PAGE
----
One fallacy about our study was that we did not perform the gold standard test which can identify peripheral neural dysfunction so that we could compare our findings and assess the sensitivity and specificity of the test. However, these tests are time consuming and require skilled staff. On the contrary, RTs can be easily performed on OPD basis. They can be sensitive indicators of peripheral neural dysfunction. Therefore, the strength of our study is we can use RT as a screening tool for early detection of peripheral neural dysfunction in diabetes. There are no systemic reviews implicating that RTs, especially WBSRTC2-C1, can detect peripheral neural dysfunction. WBSRTC2-C1 can apparently measure the time required for conduction of impulse in motor nerve fiber, if not accurately. This study may provide a platform for further studies in this direction.


  Conclusion Top


From this study we can conclude that diabetes does affect RT; severity of slowing may be related to the difficulty of the task and prevalence of central and peripheral nerve deficits seen as side effects of diabetes. In whole body simple RT with chronoscopic reading C1 and C2-C1, probably it is possible to say how much of time is required for motor response to detect peripheral neuropathy. WBSRTC2-C1 cannot alone be predictive of peripheral neuropathy; further studies with properly matched controls will elucidate the facts.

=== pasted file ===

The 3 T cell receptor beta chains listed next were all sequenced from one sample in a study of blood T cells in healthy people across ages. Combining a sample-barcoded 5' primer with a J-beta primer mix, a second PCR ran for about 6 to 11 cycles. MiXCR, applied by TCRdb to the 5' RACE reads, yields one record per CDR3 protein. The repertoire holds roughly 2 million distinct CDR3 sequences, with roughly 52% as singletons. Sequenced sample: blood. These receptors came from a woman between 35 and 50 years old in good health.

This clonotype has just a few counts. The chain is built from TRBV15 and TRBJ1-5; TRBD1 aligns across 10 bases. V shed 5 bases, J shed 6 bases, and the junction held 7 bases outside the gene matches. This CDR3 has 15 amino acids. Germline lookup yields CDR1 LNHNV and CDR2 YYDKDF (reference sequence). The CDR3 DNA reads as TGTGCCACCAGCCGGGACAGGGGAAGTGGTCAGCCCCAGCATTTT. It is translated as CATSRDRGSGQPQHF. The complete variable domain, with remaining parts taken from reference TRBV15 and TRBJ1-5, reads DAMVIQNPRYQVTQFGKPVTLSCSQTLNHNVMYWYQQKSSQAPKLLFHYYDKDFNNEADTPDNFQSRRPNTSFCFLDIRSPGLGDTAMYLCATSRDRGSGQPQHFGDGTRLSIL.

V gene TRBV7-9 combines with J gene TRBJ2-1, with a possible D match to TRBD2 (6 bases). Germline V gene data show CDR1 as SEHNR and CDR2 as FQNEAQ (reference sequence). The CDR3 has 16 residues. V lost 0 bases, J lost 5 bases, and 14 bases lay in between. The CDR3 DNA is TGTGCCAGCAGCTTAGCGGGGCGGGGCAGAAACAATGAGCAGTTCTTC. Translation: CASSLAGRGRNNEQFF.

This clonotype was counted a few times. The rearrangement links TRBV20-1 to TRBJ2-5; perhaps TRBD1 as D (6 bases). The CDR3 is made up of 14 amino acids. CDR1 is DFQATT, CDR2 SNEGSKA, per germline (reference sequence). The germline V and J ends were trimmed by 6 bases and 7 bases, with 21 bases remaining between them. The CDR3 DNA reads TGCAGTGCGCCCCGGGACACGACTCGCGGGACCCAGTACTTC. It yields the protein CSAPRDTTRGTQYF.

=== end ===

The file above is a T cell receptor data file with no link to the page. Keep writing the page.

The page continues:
References Top

1.
Zargar AH, Wani AI, Masoodi SR, Laway BA, Bashir MI. Mortality in diabetes mellitus - data from a developing region of the world. Diabetes Res Clin Pract 1999;43:67-74.  Back to cited text no. 1
    
2.
Tesfaye S, Stevens LK, Stephenson JM, Fuller JH, Plater M, Ionescu-Tirgoviste C, et al. Prevalence of diabetic peripheral neuropathy and its relation to glycaemic control and potential risk factors: The EURODIAB IDDM Complications Study. Diabetologia 1996;39:1377-84.  Back to cited text no. 2
    
3.
Perkins BA, Bril V. Diagnosis and management of diabetic neuropathy. Curr Diab Rep 2002;2:495-500.  Back to cited text no. 3
    
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Consensus statement: Report and recommendations of the San Antonio conference on diabetic neuropathy. American Diabetic Association American Academy of Neurology. Diabetes Care 1988;11:592-7.  Back to cited text no. 5
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Sanchez-Marin FJ, Padilla-Medina JA. Simple reaction times and performance in the detection of visual stimuli of patients with diabetes. Comput Biol Med 2010;40:591-6.   Back to cited text no. 6
    
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Mohan M, Thombre DP, Das AK, Subramanian N, Chandrasekar S. Reaction time in clinical diabetes mellitus. Indian J Physiol Phramacol 1984;28:311-4.  Back to cited text no. 7
    
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Mayurasakorn K, Somthip N, Caengow S, Chulkarat N, Wanichsuwan M. Glycemic control and microvascular complications among type 2 diabetes at primary care units. J Med Assoc Thai 2009;92:1094-101.  Back to cited text no. 8
    
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Schellhase KG, Koepsell TD, Weiss NS. Glycemic control and the risk of multiple microvascular diabetic complications. Fam Med 2005;37:125-30.  Back to cited text no. 9